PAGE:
The goal of primary debulking surgery (PDS) in ovarian cancer is to achieve complete resection of the tumors. There are, however, many complications after this surgery, because of its invasiveness. Small bowel obstruction is one of the major complications of PDS. The rate of incidence of small bowel obstruction after PDS has been reported as 30%. While adhesive small bowel obstruction has traditionally been managed via the open approach, it often induces another adhesive small bowel obstruction after surgery. Therefore, patients with small bowel obstruction may benefit from the laparoscopic approach due to its low invasiveness. We report a case of laparoscopically assisted surgery performed for adhesive small bowel obstruction following PDS. A 48-year old woman had small bowel obstruction 10 days post-PDS. Twenty days after the surgery, she developed septic shock and disseminated intravascular coagulation (DIC) due to bacterial translocation from the small bowel obstruction. After recovering from the septic shock and DIC, we performed a laparoscopically assisted surgery to relieve the adhesions of the small bowel obstruction. Surgery was performed using the GelPOINT® advanced platform as the main platform. There were many severe adhesions between the small bowel, pelvic wall and the sigmoid colon. We successfully relieved most of the adhesions by laparoscopic surgery, and directly repaired the defective parts of the serosa of the small bowel, accessing them from the small incision part of the main platform. The patient recovered well without recurrence of either the small bowel obstruction or the ovarian cancer. Due to its decreased degree of invasiveness, laparoscopic surgery, rather than open surgery, might be more appropriate when treating adhesive small bowel obstruction.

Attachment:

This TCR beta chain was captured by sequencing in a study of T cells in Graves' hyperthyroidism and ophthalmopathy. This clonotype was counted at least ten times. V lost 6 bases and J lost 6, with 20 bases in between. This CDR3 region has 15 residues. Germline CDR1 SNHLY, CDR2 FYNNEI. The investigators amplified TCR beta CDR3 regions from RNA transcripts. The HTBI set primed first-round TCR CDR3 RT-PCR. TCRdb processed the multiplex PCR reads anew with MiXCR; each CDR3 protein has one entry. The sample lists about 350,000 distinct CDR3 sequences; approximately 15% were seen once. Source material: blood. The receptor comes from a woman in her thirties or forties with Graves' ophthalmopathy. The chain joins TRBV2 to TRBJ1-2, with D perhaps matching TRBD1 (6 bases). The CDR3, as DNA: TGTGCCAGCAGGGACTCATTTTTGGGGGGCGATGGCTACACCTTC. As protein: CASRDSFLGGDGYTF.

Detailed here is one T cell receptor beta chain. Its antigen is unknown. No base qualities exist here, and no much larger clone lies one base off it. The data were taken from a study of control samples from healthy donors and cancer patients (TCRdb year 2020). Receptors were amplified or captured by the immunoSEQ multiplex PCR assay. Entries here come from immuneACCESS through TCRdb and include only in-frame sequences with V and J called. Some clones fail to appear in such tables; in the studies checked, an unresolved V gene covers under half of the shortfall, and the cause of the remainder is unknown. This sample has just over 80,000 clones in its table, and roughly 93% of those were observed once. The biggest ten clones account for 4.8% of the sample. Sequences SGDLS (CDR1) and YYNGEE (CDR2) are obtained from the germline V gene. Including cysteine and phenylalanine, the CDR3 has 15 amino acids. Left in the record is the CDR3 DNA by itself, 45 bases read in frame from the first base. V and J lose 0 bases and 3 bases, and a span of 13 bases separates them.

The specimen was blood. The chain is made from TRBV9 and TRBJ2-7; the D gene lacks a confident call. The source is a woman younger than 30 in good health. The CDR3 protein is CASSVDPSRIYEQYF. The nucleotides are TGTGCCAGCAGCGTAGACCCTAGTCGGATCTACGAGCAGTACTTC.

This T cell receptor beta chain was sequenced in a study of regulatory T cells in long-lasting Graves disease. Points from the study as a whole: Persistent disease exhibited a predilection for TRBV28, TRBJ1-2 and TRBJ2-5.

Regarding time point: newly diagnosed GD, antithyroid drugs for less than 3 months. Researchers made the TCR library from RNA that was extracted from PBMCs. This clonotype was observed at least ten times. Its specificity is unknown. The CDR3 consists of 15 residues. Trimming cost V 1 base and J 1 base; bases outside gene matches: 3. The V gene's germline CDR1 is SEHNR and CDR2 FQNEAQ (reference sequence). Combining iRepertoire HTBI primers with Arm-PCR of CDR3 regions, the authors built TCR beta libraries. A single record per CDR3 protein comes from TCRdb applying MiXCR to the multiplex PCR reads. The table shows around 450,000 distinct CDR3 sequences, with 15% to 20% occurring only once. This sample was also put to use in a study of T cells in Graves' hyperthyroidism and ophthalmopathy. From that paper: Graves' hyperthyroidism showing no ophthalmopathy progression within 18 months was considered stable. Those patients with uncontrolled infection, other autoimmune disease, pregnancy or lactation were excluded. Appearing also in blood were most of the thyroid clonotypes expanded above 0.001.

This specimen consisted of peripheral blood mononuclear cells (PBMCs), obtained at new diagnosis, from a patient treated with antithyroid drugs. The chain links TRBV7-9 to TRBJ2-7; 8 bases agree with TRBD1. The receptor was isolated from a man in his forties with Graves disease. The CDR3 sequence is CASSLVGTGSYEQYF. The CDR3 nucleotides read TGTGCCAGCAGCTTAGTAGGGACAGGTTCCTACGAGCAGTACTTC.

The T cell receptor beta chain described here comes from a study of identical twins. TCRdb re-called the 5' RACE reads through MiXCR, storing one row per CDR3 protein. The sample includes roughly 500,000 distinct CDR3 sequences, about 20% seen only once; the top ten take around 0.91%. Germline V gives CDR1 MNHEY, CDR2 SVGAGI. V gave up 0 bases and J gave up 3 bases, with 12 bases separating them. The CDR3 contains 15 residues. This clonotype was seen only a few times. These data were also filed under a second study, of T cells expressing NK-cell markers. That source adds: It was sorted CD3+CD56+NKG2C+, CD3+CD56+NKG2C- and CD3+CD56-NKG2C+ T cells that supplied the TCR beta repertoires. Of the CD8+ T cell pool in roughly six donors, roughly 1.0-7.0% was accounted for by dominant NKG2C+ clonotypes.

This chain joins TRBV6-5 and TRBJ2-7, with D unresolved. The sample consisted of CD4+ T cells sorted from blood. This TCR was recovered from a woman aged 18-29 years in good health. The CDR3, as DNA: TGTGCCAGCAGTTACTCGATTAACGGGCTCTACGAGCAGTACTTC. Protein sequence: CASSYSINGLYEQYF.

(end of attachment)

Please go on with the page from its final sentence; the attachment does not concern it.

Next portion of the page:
We encountered a case of chemical peritonitis caused by iatrogenic complication after laparoscopic cystectomy in a patient with ovarian mature cystic teratoma (MCT).
A 40-year-old woman, gravida 0, underwent laparoscopic cystectomy for MCT. During surgery, contents from the MCT leaked and diffused into the abdominal cavity. After the operation, she complained of fever and lower abdominal pain. Computed tomography demonstrated several findings of peritonitis, such as a thickened peritoneum and ascites. She was diagnosed with peritonitis and treated initially with antibiotics; however, this was not effective. Since we suspected chemical peritonitis, we proposed reoperation. Although she rejected our proposal, oral adrenocortical steroids were administered. Fortunately, her condition promptly improved.
Currently, laparoscopic cystectomy for young patients with MCT has become very common. The leakage of contents from MCTs is sometimes inevitable, and once chemical peritonitis occurs, its treatment is often very difficult. We think the most important prophylaxis for chemical peritonitis is minimizing the leakage of MCT contents, and if leakage diffuses into the abdominal cavity, thorough lavage should be required during operation.
We report a case of endosalpingiosis found during a second laparoscopic myomectomy. Endosalpingiosis is often seen in lymph nodes that are resected because of gynecologic malignancy and is usually an insignificant incidental finding. It may rarely form a macroscopic mass that arises from the peritoneum. The patient was a 27-year-old woman, gravida 1 para 1, who underwent laparoscopic myomectomy due to hypermenorrhea. Four years after the first operation, the second myomectomy was performed for a recurrent myoma node. During the second operation, a walnut sized tumor on the mesothelium was found. Pathological examination revealed it to be salpingiosis. Surgical implantation of resected tissues is not a rare complication and patients must be properly informed of this possibility prior to surgery.
Endometriosis may occur in various parts of the body, but it rarely forms a cystic mass outside of the ovary. We had a case of extra-ovarian endometrial cyst that underwent laparoscopic surgery.